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I know I need a new Web site. What do I need to consider to make the process of a changeover smooth and timely?

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Consider the following steps in launching a new Web site:

1) Identify and engage all core decision-makers at the beginning. By having a small core team, you alleviate long approval processes. Likewise, determine who will be part of the investigative process. Focus groups are important to determine who you are and what messages you're trying to relay to your constituencies. Who do you want involved in those focus groups? Consider everyone from your customers, to your board of directors, to prospects.

2) Identify internal and external resources that will aid in your relaunch. Do you have someone in-house who is capable of writing and editing content? If not, explore external resources. The same goes for photography and imagery, both initial and ongoing. Do you have a library of images to use for the site? Do you need additional graphics? Consider hiring a professional photographer to shoot some photos on-site.

3) Understand your technology. Do you have a Web server already (on-site or off) and is it up to the job? You may need to consider an alternative, so meet with the appropriate people to gain a clear understanding of your technology and its capacity.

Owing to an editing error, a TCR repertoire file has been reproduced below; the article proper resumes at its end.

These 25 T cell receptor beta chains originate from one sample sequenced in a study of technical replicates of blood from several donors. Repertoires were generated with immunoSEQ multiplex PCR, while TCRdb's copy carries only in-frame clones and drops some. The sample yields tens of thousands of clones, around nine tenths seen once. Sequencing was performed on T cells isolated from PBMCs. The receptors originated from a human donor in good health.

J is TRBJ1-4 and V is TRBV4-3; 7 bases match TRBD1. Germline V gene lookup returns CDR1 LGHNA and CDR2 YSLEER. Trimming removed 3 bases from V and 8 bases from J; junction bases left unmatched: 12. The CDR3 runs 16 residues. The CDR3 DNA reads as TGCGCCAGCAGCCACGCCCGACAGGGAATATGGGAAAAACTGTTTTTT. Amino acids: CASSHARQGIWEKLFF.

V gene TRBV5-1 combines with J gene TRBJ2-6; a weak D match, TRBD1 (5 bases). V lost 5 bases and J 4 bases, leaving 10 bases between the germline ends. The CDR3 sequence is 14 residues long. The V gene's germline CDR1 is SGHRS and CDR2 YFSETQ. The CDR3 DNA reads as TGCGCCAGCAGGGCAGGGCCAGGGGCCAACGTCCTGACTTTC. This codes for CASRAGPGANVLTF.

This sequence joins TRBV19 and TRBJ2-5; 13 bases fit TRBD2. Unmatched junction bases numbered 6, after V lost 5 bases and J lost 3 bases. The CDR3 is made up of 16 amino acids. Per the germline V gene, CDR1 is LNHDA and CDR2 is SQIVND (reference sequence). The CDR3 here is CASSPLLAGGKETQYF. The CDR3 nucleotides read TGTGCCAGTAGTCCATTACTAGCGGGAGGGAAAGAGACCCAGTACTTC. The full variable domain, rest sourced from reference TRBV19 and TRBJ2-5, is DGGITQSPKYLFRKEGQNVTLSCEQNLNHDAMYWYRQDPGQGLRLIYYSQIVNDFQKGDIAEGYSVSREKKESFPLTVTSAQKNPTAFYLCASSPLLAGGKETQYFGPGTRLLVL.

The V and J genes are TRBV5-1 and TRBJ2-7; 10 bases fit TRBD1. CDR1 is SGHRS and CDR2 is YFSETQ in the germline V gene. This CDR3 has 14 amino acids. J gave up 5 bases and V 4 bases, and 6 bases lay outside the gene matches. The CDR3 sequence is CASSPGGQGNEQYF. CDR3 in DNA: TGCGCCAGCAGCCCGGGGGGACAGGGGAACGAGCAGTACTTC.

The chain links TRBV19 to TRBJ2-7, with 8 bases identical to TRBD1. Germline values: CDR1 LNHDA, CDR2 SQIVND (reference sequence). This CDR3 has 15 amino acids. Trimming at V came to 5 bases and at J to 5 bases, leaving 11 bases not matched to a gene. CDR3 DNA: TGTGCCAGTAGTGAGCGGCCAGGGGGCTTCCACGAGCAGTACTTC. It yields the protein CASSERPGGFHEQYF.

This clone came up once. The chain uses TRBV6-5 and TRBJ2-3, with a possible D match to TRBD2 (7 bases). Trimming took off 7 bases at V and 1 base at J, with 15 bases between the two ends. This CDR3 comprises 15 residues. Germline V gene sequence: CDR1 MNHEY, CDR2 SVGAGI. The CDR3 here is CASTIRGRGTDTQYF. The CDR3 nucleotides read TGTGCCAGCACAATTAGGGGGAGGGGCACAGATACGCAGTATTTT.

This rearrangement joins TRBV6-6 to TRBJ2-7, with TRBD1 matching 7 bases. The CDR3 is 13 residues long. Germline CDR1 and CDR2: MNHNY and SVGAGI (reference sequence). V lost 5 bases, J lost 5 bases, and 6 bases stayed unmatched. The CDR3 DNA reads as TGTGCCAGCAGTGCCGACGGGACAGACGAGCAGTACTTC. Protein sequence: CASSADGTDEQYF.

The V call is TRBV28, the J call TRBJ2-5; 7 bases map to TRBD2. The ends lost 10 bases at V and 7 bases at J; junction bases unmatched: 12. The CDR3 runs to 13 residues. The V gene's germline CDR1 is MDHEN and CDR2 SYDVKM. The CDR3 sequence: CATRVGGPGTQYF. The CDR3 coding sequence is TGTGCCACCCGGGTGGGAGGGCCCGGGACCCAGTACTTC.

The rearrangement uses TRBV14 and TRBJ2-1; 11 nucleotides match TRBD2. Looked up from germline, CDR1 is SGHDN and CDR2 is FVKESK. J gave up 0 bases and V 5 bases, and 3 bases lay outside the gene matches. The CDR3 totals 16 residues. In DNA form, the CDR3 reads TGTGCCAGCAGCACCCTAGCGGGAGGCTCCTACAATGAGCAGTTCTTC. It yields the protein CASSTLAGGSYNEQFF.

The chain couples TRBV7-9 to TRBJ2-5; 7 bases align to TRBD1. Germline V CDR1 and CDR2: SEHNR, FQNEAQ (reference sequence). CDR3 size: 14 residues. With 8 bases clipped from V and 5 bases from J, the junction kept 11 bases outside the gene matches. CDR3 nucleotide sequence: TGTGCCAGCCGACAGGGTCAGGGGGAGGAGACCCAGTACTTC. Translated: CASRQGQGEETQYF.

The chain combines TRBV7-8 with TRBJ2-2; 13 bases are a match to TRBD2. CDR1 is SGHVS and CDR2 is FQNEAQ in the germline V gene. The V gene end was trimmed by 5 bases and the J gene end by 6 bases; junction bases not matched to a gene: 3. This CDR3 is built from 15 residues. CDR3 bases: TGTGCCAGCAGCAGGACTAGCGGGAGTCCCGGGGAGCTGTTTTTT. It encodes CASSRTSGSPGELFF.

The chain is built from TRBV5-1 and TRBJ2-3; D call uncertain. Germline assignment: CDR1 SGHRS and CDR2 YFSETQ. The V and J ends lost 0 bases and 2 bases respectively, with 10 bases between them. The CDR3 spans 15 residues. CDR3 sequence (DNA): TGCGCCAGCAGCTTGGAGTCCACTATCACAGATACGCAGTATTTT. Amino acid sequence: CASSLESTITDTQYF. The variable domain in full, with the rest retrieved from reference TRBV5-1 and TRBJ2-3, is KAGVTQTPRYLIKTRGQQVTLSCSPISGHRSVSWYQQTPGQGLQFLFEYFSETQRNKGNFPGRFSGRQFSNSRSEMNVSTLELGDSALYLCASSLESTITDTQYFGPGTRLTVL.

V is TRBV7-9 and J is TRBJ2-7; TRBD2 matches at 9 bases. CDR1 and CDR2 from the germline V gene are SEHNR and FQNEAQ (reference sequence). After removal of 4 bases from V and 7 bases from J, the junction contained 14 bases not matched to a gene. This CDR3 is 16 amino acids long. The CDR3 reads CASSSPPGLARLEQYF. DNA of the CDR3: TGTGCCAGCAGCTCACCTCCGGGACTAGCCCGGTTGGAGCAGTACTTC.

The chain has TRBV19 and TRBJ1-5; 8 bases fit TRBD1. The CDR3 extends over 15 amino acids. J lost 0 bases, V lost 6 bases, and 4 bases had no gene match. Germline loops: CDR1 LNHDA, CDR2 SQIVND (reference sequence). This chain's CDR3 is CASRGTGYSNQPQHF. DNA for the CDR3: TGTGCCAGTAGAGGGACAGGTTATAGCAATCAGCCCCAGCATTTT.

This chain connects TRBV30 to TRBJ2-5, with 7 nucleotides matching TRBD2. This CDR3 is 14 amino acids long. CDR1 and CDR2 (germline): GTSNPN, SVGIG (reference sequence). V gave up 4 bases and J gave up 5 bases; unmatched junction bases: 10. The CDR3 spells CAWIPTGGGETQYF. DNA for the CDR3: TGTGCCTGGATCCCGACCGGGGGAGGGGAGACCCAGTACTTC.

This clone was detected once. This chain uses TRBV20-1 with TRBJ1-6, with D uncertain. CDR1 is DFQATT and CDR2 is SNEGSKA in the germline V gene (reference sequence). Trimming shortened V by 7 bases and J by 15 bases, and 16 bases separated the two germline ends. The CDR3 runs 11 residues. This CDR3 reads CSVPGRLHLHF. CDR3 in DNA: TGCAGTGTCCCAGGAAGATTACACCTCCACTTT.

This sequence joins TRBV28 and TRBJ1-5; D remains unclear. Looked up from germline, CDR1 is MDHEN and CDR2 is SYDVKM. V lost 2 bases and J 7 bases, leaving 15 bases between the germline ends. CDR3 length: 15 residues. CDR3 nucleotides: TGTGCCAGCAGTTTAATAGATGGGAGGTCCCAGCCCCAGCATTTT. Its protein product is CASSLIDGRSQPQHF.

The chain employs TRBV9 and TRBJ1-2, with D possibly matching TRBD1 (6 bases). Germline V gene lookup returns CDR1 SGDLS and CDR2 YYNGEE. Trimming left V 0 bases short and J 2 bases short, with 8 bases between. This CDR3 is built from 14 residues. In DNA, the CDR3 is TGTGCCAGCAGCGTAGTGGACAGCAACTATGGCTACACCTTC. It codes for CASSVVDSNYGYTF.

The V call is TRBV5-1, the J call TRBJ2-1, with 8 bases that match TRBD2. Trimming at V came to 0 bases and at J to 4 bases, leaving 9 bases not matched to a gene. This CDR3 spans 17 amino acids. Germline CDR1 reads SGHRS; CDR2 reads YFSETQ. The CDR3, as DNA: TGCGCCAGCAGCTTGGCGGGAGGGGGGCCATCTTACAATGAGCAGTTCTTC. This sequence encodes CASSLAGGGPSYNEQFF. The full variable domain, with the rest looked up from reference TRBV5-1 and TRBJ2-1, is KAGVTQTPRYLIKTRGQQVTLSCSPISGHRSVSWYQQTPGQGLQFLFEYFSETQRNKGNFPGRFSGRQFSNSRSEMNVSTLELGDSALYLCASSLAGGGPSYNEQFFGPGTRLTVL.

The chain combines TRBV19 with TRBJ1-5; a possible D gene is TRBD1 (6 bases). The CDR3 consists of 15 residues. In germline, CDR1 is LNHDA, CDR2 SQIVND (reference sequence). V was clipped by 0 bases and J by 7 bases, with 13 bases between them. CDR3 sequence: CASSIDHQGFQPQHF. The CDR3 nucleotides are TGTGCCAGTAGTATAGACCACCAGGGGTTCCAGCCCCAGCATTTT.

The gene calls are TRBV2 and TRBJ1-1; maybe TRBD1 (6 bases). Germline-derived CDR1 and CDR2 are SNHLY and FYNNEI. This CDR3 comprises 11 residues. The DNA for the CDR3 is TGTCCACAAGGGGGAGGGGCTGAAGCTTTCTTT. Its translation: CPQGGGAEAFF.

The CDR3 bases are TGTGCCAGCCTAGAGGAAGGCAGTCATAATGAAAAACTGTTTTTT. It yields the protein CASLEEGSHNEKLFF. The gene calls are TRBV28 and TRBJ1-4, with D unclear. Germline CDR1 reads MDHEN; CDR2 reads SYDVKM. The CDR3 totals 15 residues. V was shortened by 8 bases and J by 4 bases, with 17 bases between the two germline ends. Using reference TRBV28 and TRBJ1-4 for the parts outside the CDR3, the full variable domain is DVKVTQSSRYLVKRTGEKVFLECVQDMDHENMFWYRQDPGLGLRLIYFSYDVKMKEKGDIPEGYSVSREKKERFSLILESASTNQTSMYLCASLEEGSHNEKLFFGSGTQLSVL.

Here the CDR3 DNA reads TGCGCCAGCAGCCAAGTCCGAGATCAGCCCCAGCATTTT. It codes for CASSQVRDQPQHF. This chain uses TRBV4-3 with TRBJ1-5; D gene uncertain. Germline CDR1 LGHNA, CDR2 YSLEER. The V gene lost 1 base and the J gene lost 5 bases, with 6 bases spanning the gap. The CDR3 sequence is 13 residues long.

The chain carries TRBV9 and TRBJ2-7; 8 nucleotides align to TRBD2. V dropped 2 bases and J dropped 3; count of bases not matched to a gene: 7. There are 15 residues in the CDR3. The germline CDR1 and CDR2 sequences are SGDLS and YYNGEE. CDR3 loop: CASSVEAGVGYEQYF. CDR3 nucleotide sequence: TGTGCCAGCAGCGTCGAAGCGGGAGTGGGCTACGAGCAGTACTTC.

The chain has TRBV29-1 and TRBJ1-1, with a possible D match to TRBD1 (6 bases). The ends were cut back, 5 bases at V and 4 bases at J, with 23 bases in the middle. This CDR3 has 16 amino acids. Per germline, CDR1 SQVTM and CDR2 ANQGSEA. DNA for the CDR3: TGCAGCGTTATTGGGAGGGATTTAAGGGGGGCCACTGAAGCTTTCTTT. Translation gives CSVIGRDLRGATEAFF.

4) Determine milestones. Is the anticipated launch of your site tied to an event? You may need to consider a phased launch.

5) Do not underestimate content. Identify what you have, what you can keep and what you need. Estimate word counts and be certain they're as accurate as possible. Set clear milestones for content development to make sure it doesn't throw off your schedule.

6) What is your budget? Is it flexible? It is often worth a larger upfront investment to make sure the site will have a long shelf life and be easily maintainable. Also, address any opportunities to save by doing work in-house. You may have the means to build your site in-house while only working with an outside firm on strategy and design.

7) Does your new site need to be integrated into an existing set of materials, either print, digital or both?

8) Have all the necessary information prepared and ready to share with the communication firm you choose to engage.

Siobhan Kelleher is director of client services and digital media at Sametz Blackstone Associates (www.sametz.com), a Boston-based strategic communications consulting firm.

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